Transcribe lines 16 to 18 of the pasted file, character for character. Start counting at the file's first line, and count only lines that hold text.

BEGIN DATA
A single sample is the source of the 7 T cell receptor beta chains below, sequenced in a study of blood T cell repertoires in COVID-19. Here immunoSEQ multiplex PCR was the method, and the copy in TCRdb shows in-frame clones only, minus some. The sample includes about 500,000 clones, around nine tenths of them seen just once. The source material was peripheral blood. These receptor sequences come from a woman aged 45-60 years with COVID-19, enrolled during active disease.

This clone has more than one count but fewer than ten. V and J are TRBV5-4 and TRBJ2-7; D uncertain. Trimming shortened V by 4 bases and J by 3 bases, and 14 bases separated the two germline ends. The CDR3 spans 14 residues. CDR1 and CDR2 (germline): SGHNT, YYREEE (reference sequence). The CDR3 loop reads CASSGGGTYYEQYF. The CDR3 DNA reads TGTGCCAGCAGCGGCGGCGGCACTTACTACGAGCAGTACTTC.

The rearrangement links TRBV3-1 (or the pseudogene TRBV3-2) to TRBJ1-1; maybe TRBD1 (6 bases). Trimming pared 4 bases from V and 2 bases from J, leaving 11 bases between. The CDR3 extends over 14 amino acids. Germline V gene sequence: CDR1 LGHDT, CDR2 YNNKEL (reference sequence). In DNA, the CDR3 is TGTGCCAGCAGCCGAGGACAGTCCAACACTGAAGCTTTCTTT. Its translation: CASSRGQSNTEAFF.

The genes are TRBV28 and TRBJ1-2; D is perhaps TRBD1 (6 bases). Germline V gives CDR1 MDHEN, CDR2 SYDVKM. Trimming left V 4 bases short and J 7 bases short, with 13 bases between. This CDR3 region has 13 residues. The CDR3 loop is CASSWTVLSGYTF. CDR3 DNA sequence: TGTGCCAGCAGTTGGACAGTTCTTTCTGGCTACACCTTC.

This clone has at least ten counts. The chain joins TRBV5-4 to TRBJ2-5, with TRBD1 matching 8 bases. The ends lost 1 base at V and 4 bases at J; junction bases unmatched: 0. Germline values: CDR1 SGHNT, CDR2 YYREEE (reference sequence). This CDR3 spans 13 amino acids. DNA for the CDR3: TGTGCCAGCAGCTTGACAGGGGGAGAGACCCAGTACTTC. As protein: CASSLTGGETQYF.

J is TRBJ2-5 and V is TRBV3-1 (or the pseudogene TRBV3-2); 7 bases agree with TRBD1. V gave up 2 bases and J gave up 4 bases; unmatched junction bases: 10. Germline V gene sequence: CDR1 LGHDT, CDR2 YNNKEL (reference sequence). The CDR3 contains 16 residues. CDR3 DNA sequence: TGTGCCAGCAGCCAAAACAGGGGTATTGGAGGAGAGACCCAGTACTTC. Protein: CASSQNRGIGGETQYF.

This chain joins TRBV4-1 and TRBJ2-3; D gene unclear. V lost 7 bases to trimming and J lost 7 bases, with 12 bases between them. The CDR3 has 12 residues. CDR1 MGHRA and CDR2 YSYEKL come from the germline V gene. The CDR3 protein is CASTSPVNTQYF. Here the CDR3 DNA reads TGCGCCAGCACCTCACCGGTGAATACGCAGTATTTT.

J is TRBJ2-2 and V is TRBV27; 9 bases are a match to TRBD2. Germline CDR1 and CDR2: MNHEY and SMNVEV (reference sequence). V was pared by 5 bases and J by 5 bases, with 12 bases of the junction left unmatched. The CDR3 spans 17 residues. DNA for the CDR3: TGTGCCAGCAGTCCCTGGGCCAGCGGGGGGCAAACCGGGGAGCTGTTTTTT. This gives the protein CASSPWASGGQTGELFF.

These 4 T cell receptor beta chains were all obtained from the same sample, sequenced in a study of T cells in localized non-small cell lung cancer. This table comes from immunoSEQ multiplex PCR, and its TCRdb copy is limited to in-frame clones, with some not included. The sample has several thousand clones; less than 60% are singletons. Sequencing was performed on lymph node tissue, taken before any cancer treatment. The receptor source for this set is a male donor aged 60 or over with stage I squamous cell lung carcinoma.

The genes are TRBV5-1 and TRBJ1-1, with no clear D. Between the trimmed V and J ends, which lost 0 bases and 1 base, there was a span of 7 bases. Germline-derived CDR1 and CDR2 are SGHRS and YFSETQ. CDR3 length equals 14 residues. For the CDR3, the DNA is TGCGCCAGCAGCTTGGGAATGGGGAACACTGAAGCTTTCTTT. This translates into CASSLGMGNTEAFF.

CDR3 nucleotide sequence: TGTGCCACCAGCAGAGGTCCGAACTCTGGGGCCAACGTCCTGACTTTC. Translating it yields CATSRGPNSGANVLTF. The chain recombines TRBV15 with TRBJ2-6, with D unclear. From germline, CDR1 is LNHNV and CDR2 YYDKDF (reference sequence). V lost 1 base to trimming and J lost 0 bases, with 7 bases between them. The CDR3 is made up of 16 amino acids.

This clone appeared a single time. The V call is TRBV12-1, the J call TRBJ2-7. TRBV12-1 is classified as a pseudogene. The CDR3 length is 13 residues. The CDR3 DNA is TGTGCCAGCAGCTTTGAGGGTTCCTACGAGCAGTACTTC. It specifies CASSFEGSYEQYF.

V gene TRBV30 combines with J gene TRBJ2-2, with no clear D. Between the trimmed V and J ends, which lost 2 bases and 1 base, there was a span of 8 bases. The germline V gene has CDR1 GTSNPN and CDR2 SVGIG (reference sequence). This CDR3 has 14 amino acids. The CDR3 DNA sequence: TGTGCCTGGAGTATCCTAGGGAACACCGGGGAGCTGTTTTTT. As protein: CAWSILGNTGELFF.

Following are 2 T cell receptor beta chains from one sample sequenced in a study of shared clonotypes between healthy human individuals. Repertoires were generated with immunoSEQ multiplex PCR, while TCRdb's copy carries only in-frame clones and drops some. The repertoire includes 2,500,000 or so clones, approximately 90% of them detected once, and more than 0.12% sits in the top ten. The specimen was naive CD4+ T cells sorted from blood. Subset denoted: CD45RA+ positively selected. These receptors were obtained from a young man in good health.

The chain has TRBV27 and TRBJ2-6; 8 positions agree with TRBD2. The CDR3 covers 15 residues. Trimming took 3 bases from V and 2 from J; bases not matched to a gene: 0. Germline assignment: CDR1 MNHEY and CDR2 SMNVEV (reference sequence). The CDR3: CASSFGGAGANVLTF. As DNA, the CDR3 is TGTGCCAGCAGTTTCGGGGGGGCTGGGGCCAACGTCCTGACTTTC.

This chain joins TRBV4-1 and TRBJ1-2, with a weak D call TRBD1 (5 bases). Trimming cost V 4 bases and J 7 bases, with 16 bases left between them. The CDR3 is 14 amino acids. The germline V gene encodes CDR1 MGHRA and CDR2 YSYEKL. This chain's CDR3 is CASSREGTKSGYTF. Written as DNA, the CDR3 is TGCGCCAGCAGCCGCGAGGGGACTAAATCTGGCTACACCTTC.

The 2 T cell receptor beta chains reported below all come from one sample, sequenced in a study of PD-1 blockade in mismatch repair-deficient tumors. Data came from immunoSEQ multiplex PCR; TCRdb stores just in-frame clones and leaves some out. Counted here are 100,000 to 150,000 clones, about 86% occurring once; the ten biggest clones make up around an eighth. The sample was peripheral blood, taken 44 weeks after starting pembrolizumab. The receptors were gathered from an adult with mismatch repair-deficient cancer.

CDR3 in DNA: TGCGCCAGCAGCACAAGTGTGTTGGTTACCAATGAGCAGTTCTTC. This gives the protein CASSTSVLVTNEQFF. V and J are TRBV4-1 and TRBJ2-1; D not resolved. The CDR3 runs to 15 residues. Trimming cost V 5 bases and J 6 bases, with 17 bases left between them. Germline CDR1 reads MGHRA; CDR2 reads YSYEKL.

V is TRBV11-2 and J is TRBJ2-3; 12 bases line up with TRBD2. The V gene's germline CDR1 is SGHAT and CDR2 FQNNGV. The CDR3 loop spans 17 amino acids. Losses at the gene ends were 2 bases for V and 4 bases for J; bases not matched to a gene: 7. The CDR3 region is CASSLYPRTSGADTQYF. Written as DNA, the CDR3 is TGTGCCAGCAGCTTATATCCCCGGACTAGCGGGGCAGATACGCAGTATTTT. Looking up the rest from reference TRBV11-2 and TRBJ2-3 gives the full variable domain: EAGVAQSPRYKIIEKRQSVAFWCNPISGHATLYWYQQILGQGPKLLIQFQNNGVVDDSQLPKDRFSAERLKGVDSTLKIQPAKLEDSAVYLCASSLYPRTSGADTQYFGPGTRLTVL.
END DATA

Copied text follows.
This chain joins TRBV4-1 and TRBJ1-2, with a weak D call TRBD1 (5 bases). Trimming cost V 4 bases and J 7 bases, with 16 bases left between them. The CDR3 is 14 amino acids. The germline V gene encodes CDR1 MGHRA and CDR2 YSYEKL. This chain's CDR3 is CASSREGTKSGYTF. Written as DNA, the CDR3 is TGCGCCAGCAGCCGCGAGGGGACTAAATCTGGCTACACCTTC.

The 2 T cell receptor beta chains reported below all come from one sample, sequenced in a study of PD-1 blockade in mismatch repair-deficient tumors. Data came from immunoSEQ multiplex PCR; TCRdb stores just in-frame clones and leaves some out. Counted here are 100,000 to 150,000 clones, about 86% occurring once; the ten biggest clones make up around an eighth. The sample was peripheral blood, taken 44 weeks after starting pembrolizumab. The receptors were gathered from an adult with mismatch repair-deficient cancer.

CDR3 in DNA: TGCGCCAGCAGCACAAGTGTGTTGGTTACCAATGAGCAGTTCTTC. This gives the protein CASSTSVLVTNEQFF. V and J are TRBV4-1 and TRBJ2-1; D not resolved. The CDR3 runs to 15 residues. Trimming cost V 5 bases and J 6 bases, with 17 bases left between them. Germline CDR1 reads MGHRA; CDR2 reads YSYEKL.